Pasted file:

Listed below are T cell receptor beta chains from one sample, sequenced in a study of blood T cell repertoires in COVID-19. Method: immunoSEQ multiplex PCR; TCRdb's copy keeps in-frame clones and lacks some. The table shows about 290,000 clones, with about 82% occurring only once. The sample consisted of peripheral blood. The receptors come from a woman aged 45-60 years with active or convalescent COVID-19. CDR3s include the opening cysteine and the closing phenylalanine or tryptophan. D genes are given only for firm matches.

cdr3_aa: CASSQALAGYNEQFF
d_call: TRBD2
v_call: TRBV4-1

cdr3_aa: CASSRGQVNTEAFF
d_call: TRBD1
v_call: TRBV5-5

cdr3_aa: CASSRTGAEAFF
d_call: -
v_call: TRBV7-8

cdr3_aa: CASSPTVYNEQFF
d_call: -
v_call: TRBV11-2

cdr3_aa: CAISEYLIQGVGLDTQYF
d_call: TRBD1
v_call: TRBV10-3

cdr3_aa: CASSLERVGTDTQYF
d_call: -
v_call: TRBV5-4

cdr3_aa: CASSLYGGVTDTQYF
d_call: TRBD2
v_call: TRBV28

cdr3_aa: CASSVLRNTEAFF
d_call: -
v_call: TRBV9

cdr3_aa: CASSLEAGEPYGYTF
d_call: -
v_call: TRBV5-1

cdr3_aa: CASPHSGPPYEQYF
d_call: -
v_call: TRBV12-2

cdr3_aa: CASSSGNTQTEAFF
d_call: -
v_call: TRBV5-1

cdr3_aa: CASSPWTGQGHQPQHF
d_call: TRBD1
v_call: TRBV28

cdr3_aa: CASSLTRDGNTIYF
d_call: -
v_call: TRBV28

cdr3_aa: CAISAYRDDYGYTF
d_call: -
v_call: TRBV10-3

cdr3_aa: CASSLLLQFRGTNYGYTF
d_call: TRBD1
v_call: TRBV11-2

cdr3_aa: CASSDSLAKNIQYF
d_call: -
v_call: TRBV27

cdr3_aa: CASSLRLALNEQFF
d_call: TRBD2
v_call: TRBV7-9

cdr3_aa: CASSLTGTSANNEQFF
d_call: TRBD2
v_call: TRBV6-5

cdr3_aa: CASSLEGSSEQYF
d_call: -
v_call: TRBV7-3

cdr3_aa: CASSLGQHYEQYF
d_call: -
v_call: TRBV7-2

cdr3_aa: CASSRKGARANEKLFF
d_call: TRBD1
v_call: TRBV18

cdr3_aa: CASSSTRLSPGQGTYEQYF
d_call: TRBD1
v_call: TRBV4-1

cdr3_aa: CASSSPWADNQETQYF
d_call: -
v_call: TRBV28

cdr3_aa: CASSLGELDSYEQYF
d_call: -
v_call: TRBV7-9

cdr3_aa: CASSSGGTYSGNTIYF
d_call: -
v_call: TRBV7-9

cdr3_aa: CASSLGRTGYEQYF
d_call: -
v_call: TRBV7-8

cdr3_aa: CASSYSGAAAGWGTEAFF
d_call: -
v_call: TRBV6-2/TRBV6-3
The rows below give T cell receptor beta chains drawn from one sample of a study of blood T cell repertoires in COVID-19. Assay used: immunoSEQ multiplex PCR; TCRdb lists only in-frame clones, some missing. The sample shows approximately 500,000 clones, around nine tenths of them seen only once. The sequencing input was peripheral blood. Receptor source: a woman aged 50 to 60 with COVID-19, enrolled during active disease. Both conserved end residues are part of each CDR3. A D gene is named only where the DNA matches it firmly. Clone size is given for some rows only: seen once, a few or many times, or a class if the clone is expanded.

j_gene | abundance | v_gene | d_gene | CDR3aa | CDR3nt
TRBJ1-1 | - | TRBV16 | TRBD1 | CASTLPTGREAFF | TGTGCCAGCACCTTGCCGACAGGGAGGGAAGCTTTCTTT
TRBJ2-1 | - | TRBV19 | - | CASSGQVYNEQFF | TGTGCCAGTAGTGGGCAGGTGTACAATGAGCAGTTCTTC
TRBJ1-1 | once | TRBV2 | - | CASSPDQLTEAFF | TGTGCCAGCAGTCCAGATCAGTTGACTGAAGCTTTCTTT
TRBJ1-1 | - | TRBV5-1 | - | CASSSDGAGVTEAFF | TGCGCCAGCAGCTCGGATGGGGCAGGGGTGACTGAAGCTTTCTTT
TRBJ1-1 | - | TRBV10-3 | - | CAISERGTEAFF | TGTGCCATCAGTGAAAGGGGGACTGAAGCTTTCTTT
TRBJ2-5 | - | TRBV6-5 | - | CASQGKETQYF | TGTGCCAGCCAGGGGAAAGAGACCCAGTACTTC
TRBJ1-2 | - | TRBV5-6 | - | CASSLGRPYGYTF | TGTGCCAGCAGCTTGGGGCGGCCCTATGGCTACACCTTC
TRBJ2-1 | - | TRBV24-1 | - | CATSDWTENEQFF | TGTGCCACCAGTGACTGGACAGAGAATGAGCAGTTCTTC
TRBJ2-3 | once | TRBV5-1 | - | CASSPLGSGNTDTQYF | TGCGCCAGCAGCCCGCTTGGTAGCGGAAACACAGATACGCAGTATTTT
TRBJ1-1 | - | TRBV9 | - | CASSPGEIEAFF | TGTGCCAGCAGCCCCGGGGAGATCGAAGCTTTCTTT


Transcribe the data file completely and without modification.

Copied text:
Listed below are T cell receptor beta chains from one sample, sequenced in a study of blood T cell repertoires in COVID-19. Method: immunoSEQ multiplex PCR; TCRdb's copy keeps in-frame clones and lacks some. The table shows about 290,000 clones, with about 82% occurring only once. The sample consisted of peripheral blood. The receptors come from a woman aged 45-60 years with active or convalescent COVID-19. CDR3s include the opening cysteine and the closing phenylalanine or tryptophan. D genes are given only for firm matches.

cdr3_aa: CASSQALAGYNEQFF
d_call: TRBD2
v_call: TRBV4-1

cdr3_aa: CASSRGQVNTEAFF
d_call: TRBD1
v_call: TRBV5-5

cdr3_aa: CASSRTGAEAFF
d_call: -
v_call: TRBV7-8

cdr3_aa: CASSPTVYNEQFF
d_call: -
v_call: TRBV11-2

cdr3_aa: CAISEYLIQGVGLDTQYF
d_call: TRBD1
v_call: TRBV10-3

cdr3_aa: CASSLERVGTDTQYF
d_call: -
v_call: TRBV5-4

cdr3_aa: CASSLYGGVTDTQYF
d_call: TRBD2
v_call: TRBV28

cdr3_aa: CASSVLRNTEAFF
d_call: -
v_call: TRBV9

cdr3_aa: CASSLEAGEPYGYTF
d_call: -
v_call: TRBV5-1

cdr3_aa: CASPHSGPPYEQYF
d_call: -
v_call: TRBV12-2

cdr3_aa: CASSSGNTQTEAFF
d_call: -
v_call: TRBV5-1

cdr3_aa: CASSPWTGQGHQPQHF
d_call: TRBD1
v_call: TRBV28

cdr3_aa: CASSLTRDGNTIYF
d_call: -
v_call: TRBV28

cdr3_aa: CAISAYRDDYGYTF
d_call: -
v_call: TRBV10-3

cdr3_aa: CASSLLLQFRGTNYGYTF
d_call: TRBD1
v_call: TRBV11-2

cdr3_aa: CASSDSLAKNIQYF
d_call: -
v_call: TRBV27

cdr3_aa: CASSLRLALNEQFF
d_call: TRBD2
v_call: TRBV7-9

cdr3_aa: CASSLTGTSANNEQFF
d_call: TRBD2
v_call: TRBV6-5

cdr3_aa: CASSLEGSSEQYF
d_call: -
v_call: TRBV7-3

cdr3_aa: CASSLGQHYEQYF
d_call: -
v_call: TRBV7-2

cdr3_aa: CASSRKGARANEKLFF
d_call: TRBD1
v_call: TRBV18

cdr3_aa: CASSSTRLSPGQGTYEQYF
d_call: TRBD1
v_call: TRBV4-1

cdr3_aa: CASSSPWADNQETQYF
d_call: -
v_call: TRBV28

cdr3_aa: CASSLGELDSYEQYF
d_call: -
v_call: TRBV7-9

cdr3_aa: CASSSGGTYSGNTIYF
d_call: -
v_call: TRBV7-9

cdr3_aa: CASSLGRTGYEQYF
d_call: -
v_call: TRBV7-8

cdr3_aa: CASSYSGAAAGWGTEAFF
d_call: -
v_call: TRBV6-2/TRBV6-3
The rows below give T cell receptor beta chains drawn from one sample of a study of blood T cell repertoires in COVID-19. Assay used: immunoSEQ multiplex PCR; TCRdb lists only in-frame clones, some missing. The sample shows approximately 500,000 clones, around nine tenths of them seen only once. The sequencing input was peripheral blood. Receptor source: a woman aged 50 to 60 with COVID-19, enrolled during active disease. Both conserved end residues are part of each CDR3. A D gene is named only where the DNA matches it firmly. Clone size is given for some rows only: seen once, a few or many times, or a class if the clone is expanded.

j_gene | abundance | v_gene | d_gene | CDR3aa | CDR3nt
TRBJ1-1 | - | TRBV16 | TRBD1 | CASTLPTGREAFF | TGTGCCAGCACCTTGCCGACAGGGAGGGAAGCTTTCTTT
TRBJ2-1 | - | TRBV19 | - | CASSGQVYNEQFF | TGTGCCAGTAGTGGGCAGGTGTACAATGAGCAGTTCTTC
TRBJ1-1 | once | TRBV2 | - | CASSPDQLTEAFF | TGTGCCAGCAGTCCAGATCAGTTGACTGAAGCTTTCTTT
TRBJ1-1 | - | TRBV5-1 | - | CASSSDGAGVTEAFF | TGCGCCAGCAGCTCGGATGGGGCAGGGGTGACTGAAGCTTTCTTT
TRBJ1-1 | - | TRBV10-3 | - | CAISERGTEAFF | TGTGCCATCAGTGAAAGGGGGACTGAAGCTTTCTTT
TRBJ2-5 | - | TRBV6-5 | - | CASQGKETQYF | TGTGCCAGCCAGGGGAAAGAGACCCAGTACTTC
TRBJ1-2 | - | TRBV5-6 | - | CASSLGRPYGYTF | TGTGCCAGCAGCTTGGGGCGGCCCTATGGCTACACCTTC
TRBJ2-1 | - | TRBV24-1 | - | CATSDWTENEQFF | TGTGCCACCAGTGACTGGACAGAGAATGAGCAGTTCTTC
TRBJ2-3 | once | TRBV5-1 | - | CASSPLGSGNTDTQYF | TGCGCCAGCAGCCCGCTTGGTAGCGGAAACACAGATACGCAGTATTTT
TRBJ1-1 | - | TRBV9 | - | CASSPGEIEAFF | TGTGCCAGCAGCCCCGGGGAGATCGAAGCTTTCTTT